US20090025993A1 - Vehicle having an aeroducting system - Google Patents

Vehicle having an aeroducting system Download PDF

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US20090025993A1
US20090025993A1 US12/175,796 US17579608A US2009025993A1 US 20090025993 A1 US20090025993 A1 US 20090025993A1 US 17579608 A US17579608 A US 17579608A US 2009025993 A1 US2009025993 A1 US 2009025993A1
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fluid
vehicle
duct
portion
system
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Abandoned
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US12/175,796
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Christian P. Hines
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Merlyn LLC
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Merlyn LLC
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Priority to US12/175,796 priority patent/US20090025993A1/en
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    • BPERFORMING OPERATIONS; TRANSPORTING
    • B62LAND VEHICLES FOR TRAVELLING OTHERWISE THAN ON RAILS
    • B62DMOTOR VEHICLES; TRAILERS
    • B62D35/00Vehicle bodies characterised by streamlining

Abstract

A system and method for directing airflow through a moving vehicle comprising a fluid intake adapted for receiving a fluid flow, the fluid intake is located generally about a forward portion of the vehicle, at least one fluid duct adapted for containing the fluid flow, the at least one duct extending longitudinally along a portion of the vehicle, and a fluid outlet adapted for exhausting the fluid flow, the fluid outlet located generally about a rearward portion of the vehicle. The system for directing airflow through a moving vehicle, wherein the at least one fluid duct is in communication with the fluid intake and the fluid exhaust for moving fluid within a vehicle.

Description

    CLAIM OF BENEFIT OF FILING DATE
  • The present application claims the benefit of the filing date of U.S. Patent Application Ser. No. 60/951,306, filed Jul. 23, 2007, the contents of which are hereby expressly incorporated by reference.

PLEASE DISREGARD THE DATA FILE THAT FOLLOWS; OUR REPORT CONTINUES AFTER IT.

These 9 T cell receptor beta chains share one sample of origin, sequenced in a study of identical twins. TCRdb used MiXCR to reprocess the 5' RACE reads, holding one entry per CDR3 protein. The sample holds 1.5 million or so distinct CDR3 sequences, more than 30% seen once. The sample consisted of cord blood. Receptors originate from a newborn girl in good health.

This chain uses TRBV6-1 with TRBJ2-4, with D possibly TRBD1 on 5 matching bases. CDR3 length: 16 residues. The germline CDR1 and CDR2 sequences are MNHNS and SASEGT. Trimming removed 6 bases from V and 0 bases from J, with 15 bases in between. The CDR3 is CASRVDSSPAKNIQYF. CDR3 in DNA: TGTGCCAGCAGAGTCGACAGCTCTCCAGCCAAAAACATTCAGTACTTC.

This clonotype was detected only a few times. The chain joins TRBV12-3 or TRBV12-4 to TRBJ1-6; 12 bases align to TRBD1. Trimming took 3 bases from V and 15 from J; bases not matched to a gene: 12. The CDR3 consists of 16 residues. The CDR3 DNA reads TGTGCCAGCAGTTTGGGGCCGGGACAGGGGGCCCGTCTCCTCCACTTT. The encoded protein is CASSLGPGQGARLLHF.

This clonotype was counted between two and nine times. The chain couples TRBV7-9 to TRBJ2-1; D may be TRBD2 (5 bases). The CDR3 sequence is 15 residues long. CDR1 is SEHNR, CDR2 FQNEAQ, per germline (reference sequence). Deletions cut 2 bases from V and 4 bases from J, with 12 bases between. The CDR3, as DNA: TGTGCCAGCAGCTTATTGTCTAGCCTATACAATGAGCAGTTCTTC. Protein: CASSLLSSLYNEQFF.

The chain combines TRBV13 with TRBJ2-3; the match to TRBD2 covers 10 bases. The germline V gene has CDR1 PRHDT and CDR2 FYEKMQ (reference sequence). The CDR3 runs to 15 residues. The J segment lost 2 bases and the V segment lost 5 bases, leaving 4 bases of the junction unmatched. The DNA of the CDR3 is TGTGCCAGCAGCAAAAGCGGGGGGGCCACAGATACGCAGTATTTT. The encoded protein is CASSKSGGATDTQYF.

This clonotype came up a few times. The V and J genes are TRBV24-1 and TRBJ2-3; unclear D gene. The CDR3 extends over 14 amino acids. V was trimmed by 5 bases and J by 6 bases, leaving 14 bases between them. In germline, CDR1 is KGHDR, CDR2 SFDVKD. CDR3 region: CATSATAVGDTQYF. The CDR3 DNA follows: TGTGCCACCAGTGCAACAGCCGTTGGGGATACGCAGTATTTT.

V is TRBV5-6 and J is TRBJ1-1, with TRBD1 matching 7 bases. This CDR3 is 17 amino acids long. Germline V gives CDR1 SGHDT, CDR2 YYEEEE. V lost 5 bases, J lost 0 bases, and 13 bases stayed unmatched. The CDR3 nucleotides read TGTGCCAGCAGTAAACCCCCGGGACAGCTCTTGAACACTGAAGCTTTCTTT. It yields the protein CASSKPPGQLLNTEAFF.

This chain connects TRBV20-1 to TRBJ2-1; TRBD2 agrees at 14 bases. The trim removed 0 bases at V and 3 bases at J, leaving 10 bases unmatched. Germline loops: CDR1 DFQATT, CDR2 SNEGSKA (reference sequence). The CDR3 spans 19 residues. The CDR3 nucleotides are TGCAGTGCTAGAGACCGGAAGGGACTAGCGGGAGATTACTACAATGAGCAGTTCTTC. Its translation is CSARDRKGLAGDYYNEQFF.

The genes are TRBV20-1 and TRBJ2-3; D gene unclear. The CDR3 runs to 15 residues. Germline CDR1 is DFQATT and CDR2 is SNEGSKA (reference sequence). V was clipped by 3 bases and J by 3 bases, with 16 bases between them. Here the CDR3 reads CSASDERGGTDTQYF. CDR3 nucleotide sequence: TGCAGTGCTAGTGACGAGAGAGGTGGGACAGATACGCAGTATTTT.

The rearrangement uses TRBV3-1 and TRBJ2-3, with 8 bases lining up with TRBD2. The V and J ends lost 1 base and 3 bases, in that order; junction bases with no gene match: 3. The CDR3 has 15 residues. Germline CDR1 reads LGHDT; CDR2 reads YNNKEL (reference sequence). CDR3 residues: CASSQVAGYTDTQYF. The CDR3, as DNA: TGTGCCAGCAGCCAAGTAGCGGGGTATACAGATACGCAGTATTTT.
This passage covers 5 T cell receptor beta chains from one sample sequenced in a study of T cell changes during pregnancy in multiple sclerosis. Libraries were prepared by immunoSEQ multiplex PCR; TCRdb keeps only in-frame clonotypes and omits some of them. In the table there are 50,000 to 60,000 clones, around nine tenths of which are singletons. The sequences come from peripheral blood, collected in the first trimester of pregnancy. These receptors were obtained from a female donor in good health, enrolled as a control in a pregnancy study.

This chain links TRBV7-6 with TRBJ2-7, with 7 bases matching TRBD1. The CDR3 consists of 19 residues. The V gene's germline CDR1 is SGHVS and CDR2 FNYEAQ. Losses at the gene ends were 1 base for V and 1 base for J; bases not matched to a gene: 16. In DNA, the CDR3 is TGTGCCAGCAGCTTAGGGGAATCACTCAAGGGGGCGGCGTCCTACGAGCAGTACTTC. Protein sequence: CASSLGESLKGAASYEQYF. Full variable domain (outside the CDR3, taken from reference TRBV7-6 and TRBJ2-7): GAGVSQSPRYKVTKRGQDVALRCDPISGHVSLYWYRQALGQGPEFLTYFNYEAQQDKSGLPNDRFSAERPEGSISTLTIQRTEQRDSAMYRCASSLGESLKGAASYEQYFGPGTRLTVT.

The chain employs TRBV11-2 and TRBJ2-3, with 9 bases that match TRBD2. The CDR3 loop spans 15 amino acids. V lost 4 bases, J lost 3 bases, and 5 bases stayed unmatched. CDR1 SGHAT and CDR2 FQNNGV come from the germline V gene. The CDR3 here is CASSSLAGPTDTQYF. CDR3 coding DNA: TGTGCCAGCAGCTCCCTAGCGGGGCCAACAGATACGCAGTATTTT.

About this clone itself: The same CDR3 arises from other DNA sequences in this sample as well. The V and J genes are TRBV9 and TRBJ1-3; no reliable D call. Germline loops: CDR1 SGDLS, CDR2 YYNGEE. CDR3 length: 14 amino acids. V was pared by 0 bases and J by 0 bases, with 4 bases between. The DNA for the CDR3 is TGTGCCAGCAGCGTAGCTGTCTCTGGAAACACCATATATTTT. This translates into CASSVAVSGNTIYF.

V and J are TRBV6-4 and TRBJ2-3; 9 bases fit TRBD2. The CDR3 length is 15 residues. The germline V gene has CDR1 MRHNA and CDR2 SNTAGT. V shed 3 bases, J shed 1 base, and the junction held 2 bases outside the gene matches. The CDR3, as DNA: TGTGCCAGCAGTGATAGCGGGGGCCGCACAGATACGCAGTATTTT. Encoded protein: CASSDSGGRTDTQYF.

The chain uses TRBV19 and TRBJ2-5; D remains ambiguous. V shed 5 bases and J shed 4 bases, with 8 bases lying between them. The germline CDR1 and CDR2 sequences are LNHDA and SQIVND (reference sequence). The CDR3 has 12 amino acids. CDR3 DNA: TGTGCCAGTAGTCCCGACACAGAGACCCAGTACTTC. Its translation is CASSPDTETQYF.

• FIELD OF INVENTION
  • The present invention relates generally to vehicle aerodynamic systems, and more particularly to a vehicle system incorporating ducting for controlling aerodynamic drag characteristics of the vehicle.
  • BACKGROUND OF THE INVENTION
  • A significant cost for operating vehicles arises from the consumption of fuel. The amount of energy required to move such vehicles depends on many factors. For instance, a substantial amount of energy is expended to overcome the resistance encountered in moving the vehicle through a fluid such as air, water, or otherwise. The amount of energy expended depends in a large part on the aerodynamic drag force exerted on the vehicle by the fluid. A vehicle moving through air experiences a drag force, which may be divided into two components: frictional drag and pressure drag. Frictional drag comes from friction generated generally through the boundary layer as the vehicle passes through the air. Pressure drag results from the net pressure forces exerted as the air flows around the vehicle. A substantial component of the pressure drag is associated with the formation of a low-pressure zone behind the vehicle, as evidenced by the formation of a wake behind the vehicle. There continues to be a need in the art for an improved system for managing vehicle drag to improve vehicle performance.
  • Examples of efforts by others to address vehicle aerodynamics are illustrated in U.S. Pat. No. 5,042,870 (Yura); U.S. Pat. No. 5,584,355 (Burns); U.S. Pat. No. 6,230,832 (von Mayenburg); U.S. Pat. No. 6,230,836 (Cowan); U.S. Pat. No. 6,435,298 (Mizuno); U.S. Pat. No. 6,736,447 (Angelo); U.S. Pat. No. 7,096,986 (Borroni-Bird); U.S. Pat. No. 7,185,944 (Shahbazi), all of which are incorporated by reference for all purposes.